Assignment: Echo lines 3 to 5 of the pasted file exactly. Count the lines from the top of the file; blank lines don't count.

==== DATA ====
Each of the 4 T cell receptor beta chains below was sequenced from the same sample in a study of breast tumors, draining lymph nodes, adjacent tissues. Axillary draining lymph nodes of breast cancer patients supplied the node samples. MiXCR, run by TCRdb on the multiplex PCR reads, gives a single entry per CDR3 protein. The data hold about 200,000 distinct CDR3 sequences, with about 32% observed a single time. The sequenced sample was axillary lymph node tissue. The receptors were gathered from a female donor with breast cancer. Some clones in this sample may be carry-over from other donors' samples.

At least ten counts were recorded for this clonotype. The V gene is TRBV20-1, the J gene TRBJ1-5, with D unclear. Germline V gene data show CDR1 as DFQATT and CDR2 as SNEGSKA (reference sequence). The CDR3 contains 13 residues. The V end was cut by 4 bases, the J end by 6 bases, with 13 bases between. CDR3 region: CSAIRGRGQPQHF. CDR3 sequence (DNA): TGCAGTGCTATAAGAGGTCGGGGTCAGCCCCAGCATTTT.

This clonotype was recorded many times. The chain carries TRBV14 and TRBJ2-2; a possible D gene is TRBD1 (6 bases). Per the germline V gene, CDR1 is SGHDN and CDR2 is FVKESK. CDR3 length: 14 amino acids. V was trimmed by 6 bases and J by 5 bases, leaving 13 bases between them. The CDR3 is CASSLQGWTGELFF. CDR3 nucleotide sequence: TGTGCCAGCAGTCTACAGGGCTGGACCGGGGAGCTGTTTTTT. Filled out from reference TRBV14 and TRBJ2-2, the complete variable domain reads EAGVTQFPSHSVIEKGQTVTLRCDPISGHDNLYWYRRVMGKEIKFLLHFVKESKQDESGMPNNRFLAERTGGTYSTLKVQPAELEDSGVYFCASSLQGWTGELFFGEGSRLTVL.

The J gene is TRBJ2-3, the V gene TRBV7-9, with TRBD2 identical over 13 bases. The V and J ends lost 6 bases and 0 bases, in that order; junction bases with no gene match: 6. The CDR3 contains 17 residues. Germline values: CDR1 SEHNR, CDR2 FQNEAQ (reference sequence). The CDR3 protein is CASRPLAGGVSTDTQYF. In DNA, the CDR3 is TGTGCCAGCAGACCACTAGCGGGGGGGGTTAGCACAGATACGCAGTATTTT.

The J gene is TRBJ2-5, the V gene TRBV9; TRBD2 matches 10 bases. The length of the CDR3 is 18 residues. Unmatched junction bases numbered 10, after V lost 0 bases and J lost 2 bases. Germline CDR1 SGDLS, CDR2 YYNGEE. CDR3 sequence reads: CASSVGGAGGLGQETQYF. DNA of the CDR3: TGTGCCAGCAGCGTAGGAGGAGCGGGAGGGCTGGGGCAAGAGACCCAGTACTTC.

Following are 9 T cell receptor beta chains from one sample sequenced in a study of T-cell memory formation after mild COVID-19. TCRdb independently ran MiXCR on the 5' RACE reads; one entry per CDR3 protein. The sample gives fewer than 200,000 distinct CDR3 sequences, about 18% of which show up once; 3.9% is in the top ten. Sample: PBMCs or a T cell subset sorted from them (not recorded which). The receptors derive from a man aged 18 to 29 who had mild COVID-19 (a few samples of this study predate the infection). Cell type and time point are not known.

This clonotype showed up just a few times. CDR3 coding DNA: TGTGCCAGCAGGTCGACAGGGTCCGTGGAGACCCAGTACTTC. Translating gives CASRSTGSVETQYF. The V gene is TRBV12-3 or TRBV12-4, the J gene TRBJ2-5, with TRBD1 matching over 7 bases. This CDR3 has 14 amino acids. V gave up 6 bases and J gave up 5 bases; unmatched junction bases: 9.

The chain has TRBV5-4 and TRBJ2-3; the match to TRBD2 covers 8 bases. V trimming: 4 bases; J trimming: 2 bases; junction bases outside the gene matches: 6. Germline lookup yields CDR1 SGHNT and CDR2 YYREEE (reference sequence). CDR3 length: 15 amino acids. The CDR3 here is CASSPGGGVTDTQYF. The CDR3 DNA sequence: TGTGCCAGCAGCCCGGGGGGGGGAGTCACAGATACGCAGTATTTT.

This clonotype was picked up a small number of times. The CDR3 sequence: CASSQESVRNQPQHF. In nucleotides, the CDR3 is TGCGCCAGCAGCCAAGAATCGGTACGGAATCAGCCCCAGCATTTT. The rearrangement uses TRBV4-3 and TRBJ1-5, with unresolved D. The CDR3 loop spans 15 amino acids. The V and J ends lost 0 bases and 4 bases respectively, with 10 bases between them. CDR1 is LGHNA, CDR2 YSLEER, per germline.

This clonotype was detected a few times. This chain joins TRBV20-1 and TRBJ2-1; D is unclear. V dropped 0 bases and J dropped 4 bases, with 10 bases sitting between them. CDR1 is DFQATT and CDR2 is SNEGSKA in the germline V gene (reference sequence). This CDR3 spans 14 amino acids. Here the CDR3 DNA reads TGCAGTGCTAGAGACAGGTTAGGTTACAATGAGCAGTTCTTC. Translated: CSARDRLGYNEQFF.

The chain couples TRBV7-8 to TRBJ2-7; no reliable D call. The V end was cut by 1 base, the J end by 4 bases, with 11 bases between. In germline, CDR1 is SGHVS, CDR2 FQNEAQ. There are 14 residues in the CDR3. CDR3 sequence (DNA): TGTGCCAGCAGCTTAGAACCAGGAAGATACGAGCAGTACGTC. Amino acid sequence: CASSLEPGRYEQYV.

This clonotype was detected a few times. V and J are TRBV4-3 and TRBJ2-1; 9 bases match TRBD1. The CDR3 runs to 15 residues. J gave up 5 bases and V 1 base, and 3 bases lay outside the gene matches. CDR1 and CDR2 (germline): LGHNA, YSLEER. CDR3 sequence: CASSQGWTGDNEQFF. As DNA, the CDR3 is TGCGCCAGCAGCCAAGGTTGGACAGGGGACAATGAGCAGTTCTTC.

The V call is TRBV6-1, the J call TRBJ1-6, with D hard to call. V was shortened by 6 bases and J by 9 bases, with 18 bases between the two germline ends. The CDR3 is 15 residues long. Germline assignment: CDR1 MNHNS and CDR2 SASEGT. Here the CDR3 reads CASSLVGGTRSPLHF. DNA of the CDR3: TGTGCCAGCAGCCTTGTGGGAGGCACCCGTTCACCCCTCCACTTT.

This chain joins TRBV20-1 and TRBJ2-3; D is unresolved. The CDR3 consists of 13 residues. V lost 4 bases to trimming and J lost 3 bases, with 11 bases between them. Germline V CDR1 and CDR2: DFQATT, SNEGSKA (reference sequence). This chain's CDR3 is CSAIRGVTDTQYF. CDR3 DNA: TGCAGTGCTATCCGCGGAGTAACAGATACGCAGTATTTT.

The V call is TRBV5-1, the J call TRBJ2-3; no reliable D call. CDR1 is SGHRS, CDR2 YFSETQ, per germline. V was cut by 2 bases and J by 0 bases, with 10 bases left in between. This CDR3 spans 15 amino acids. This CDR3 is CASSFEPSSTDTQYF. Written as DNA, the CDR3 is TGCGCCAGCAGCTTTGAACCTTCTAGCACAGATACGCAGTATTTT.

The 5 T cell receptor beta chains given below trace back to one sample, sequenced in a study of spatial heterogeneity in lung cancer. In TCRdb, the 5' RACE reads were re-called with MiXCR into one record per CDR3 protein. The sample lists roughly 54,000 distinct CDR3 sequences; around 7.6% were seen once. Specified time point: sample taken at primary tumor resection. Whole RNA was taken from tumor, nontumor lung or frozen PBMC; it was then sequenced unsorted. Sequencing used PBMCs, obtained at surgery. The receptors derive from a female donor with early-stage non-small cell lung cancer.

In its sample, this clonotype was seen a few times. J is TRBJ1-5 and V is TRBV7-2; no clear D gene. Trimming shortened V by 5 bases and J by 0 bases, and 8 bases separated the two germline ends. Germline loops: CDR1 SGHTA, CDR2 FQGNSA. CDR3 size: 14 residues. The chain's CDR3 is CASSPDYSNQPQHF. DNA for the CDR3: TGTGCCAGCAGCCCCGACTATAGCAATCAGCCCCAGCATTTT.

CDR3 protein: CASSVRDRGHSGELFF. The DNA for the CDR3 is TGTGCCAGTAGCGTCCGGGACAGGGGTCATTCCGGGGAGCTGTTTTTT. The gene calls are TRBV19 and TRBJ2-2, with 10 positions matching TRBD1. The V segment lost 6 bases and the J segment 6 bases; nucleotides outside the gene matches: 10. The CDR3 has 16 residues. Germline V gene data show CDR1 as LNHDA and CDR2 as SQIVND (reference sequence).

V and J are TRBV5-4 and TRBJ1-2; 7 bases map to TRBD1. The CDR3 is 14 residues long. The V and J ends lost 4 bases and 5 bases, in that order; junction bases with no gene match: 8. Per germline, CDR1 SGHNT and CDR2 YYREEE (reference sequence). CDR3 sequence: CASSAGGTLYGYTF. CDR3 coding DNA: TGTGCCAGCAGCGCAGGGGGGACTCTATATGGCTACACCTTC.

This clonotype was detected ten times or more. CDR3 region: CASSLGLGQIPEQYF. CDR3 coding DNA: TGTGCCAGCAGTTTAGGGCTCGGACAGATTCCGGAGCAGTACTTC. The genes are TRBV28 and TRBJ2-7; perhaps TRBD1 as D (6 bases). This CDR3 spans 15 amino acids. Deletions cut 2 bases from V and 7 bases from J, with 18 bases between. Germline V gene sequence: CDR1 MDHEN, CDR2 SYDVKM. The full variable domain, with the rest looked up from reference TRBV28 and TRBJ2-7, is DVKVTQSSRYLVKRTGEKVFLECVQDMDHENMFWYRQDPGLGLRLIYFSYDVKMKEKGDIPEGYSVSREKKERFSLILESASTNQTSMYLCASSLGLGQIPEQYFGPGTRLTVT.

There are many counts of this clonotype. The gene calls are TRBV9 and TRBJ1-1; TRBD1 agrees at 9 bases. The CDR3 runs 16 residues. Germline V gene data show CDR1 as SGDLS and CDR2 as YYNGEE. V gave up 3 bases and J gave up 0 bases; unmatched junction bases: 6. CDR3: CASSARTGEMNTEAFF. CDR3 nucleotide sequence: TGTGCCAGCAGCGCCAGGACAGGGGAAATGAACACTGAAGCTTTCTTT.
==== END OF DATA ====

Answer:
This clonotype was recorded many times. The chain carries TRBV14 and TRBJ2-2; a possible D gene is TRBD1 (6 bases). Per the germline V gene, CDR1 is SGHDN and CDR2 is FVKESK. CDR3 length: 14 amino acids. V was trimmed by 6 bases and J by 5 bases, leaving 13 bases between them. The CDR3 is CASSLQGWTGELFF. CDR3 nucleotide sequence: TGTGCCAGCAGTCTACAGGGCTGGACCGGGGAGCTGTTTTTT. Filled out from reference TRBV14 and TRBJ2-2, the complete variable domain reads EAGVTQFPSHSVIEKGQTVTLRCDPISGHDNLYWYRRVMGKEIKFLLHFVKESKQDESGMPNNRFLAERTGGTYSTLKVQPAELEDSGVYFCASSLQGWTGELFFGEGSRLTVL.

The J gene is TRBJ2-3, the V gene TRBV7-9, with TRBD2 identical over 13 bases. The V and J ends lost 6 bases and 0 bases, in that order; junction bases with no gene match: 6. The CDR3 contains 17 residues. Germline values: CDR1 SEHNR, CDR2 FQNEAQ (reference sequence). The CDR3 protein is CASRPLAGGVSTDTQYF. In DNA, the CDR3 is TGTGCCAGCAGACCACTAGCGGGGGGGGTTAGCACAGATACGCAGTATTTT.

The J gene is TRBJ2-5, the V gene TRBV9; TRBD2 matches 10 bases. The length of the CDR3 is 18 residues. Unmatched junction bases numbered 10, after V lost 0 bases and J lost 2 bases. Germline CDR1 SGDLS, CDR2 YYNGEE. CDR3 sequence reads: CASSVGGAGGLGQETQYF. DNA of the CDR3: TGTGCCAGCAGCGTAGGAGGAGCGGGAGGGCTGGGGCAAGAGACCCAGTACTTC.